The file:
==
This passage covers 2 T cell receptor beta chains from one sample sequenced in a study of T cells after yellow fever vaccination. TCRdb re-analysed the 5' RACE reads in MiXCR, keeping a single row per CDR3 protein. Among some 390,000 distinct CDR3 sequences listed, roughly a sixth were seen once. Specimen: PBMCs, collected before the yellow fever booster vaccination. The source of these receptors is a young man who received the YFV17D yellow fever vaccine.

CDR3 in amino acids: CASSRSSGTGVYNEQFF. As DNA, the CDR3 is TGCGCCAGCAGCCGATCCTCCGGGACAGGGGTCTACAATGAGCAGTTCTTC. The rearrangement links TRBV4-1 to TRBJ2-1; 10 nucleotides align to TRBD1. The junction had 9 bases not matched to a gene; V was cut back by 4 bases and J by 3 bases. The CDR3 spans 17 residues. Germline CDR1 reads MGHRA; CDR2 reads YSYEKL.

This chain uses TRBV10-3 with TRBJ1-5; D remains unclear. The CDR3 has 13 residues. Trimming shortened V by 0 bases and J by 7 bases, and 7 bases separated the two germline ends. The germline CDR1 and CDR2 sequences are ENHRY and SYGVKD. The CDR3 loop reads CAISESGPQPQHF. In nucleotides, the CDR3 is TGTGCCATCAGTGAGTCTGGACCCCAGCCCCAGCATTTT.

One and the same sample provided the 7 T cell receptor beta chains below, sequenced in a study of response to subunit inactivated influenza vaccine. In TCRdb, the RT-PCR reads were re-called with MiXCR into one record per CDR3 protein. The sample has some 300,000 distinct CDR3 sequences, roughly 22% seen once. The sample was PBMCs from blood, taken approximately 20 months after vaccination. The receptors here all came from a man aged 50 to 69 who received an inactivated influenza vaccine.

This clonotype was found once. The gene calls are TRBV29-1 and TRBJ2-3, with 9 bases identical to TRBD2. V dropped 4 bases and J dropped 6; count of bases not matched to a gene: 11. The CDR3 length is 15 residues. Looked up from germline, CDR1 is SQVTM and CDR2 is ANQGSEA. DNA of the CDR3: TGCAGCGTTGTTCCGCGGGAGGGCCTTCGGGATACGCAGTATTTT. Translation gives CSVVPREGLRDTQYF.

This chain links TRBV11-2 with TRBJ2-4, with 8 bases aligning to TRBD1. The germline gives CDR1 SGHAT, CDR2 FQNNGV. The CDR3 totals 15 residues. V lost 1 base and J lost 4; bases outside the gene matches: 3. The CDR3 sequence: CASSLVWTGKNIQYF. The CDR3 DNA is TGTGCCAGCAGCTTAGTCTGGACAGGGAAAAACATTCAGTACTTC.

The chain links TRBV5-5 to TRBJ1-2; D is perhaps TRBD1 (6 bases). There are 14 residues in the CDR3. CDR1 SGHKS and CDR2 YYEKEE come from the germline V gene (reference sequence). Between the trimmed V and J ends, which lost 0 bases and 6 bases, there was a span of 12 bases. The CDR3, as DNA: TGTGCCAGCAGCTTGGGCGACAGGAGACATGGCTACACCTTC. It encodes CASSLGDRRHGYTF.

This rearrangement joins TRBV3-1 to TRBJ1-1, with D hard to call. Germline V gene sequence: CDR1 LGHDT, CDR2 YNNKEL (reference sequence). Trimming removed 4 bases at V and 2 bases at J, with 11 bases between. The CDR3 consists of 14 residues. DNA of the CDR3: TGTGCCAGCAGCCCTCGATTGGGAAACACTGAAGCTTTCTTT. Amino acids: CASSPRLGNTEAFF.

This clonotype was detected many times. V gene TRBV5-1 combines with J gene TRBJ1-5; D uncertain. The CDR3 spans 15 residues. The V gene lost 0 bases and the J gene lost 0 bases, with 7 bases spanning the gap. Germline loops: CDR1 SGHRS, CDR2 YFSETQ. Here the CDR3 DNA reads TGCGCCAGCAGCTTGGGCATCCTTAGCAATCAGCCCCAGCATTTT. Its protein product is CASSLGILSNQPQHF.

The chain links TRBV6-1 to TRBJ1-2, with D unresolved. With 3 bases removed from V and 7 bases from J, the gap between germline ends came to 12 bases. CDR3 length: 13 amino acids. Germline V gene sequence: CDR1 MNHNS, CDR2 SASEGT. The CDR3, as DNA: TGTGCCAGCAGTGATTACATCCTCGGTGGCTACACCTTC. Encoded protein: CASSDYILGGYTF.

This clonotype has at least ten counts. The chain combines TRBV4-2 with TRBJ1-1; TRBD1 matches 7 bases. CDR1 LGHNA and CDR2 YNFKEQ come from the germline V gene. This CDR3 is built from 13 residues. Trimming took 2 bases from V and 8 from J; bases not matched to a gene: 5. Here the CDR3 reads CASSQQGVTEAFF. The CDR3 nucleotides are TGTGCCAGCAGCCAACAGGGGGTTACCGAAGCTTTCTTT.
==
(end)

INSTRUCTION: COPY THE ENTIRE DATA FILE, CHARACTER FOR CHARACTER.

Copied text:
This passage covers 2 T cell receptor beta chains from one sample sequenced in a study of T cells after yellow fever vaccination. TCRdb re-analysed the 5' RACE reads in MiXCR, keeping a single row per CDR3 protein. Among some 390,000 distinct CDR3 sequences listed, roughly a sixth were seen once. Specimen: PBMCs, collected before the yellow fever booster vaccination. The source of these receptors is a young man who received the YFV17D yellow fever vaccine.

CDR3 in amino acids: CASSRSSGTGVYNEQFF. As DNA, the CDR3 is TGCGCCAGCAGCCGATCCTCCGGGACAGGGGTCTACAATGAGCAGTTCTTC. The rearrangement links TRBV4-1 to TRBJ2-1; 10 nucleotides align to TRBD1. The junction had 9 bases not matched to a gene; V was cut back by 4 bases and J by 3 bases. The CDR3 spans 17 residues. Germline CDR1 reads MGHRA; CDR2 reads YSYEKL.

This chain uses TRBV10-3 with TRBJ1-5; D remains unclear. The CDR3 has 13 residues. Trimming shortened V by 0 bases and J by 7 bases, and 7 bases separated the two germline ends. The germline CDR1 and CDR2 sequences are ENHRY and SYGVKD. The CDR3 loop reads CAISESGPQPQHF. In nucleotides, the CDR3 is TGTGCCATCAGTGAGTCTGGACCCCAGCCCCAGCATTTT.

One and the same sample provided the 7 T cell receptor beta chains below, sequenced in a study of response to subunit inactivated influenza vaccine. In TCRdb, the RT-PCR reads were re-called with MiXCR into one record per CDR3 protein. The sample has some 300,000 distinct CDR3 sequences, roughly 22% seen once. The sample was PBMCs from blood, taken approximately 20 months after vaccination. The receptors here all came from a man aged 50 to 69 who received an inactivated influenza vaccine.

This clonotype was found once. The gene calls are TRBV29-1 and TRBJ2-3, with 9 bases identical to TRBD2. V dropped 4 bases and J dropped 6; count of bases not matched to a gene: 11. The CDR3 length is 15 residues. Looked up from germline, CDR1 is SQVTM and CDR2 is ANQGSEA. DNA of the CDR3: TGCAGCGTTGTTCCGCGGGAGGGCCTTCGGGATACGCAGTATTTT. Translation gives CSVVPREGLRDTQYF.

This chain links TRBV11-2 with TRBJ2-4, with 8 bases aligning to TRBD1. The germline gives CDR1 SGHAT, CDR2 FQNNGV. The CDR3 totals 15 residues. V lost 1 base and J lost 4; bases outside the gene matches: 3. The CDR3 sequence: CASSLVWTGKNIQYF. The CDR3 DNA is TGTGCCAGCAGCTTAGTCTGGACAGGGAAAAACATTCAGTACTTC.

The chain links TRBV5-5 to TRBJ1-2; D is perhaps TRBD1 (6 bases). There are 14 residues in the CDR3. CDR1 SGHKS and CDR2 YYEKEE come from the germline V gene (reference sequence). Between the trimmed V and J ends, which lost 0 bases and 6 bases, there was a span of 12 bases. The CDR3, as DNA: TGTGCCAGCAGCTTGGGCGACAGGAGACATGGCTACACCTTC. It encodes CASSLGDRRHGYTF.

This rearrangement joins TRBV3-1 to TRBJ1-1, with D hard to call. Germline V gene sequence: CDR1 LGHDT, CDR2 YNNKEL (reference sequence). Trimming removed 4 bases at V and 2 bases at J, with 11 bases between. The CDR3 consists of 14 residues. DNA of the CDR3: TGTGCCAGCAGCCCTCGATTGGGAAACACTGAAGCTTTCTTT. Amino acids: CASSPRLGNTEAFF.

This clonotype was detected many times. V gene TRBV5-1 combines with J gene TRBJ1-5; D uncertain. The CDR3 spans 15 residues. The V gene lost 0 bases and the J gene lost 0 bases, with 7 bases spanning the gap. Germline loops: CDR1 SGHRS, CDR2 YFSETQ. Here the CDR3 DNA reads TGCGCCAGCAGCTTGGGCATCCTTAGCAATCAGCCCCAGCATTTT. Its protein product is CASSLGILSNQPQHF.

The chain links TRBV6-1 to TRBJ1-2, with D unresolved. With 3 bases removed from V and 7 bases from J, the gap between germline ends came to 12 bases. CDR3 length: 13 amino acids. Germline V gene sequence: CDR1 MNHNS, CDR2 SASEGT. The CDR3, as DNA: TGTGCCAGCAGTGATTACATCCTCGGTGGCTACACCTTC. Encoded protein: CASSDYILGGYTF.

This clonotype has at least ten counts. The chain combines TRBV4-2 with TRBJ1-1; TRBD1 matches 7 bases. CDR1 LGHNA and CDR2 YNFKEQ come from the germline V gene. This CDR3 is built from 13 residues. Trimming took 2 bases from V and 8 from J; bases not matched to a gene: 5. Here the CDR3 reads CASSQQGVTEAFF. The CDR3 nucleotides are TGTGCCAGCAGCCAACAGGGGGTTACCGAAGCTTTCTTT.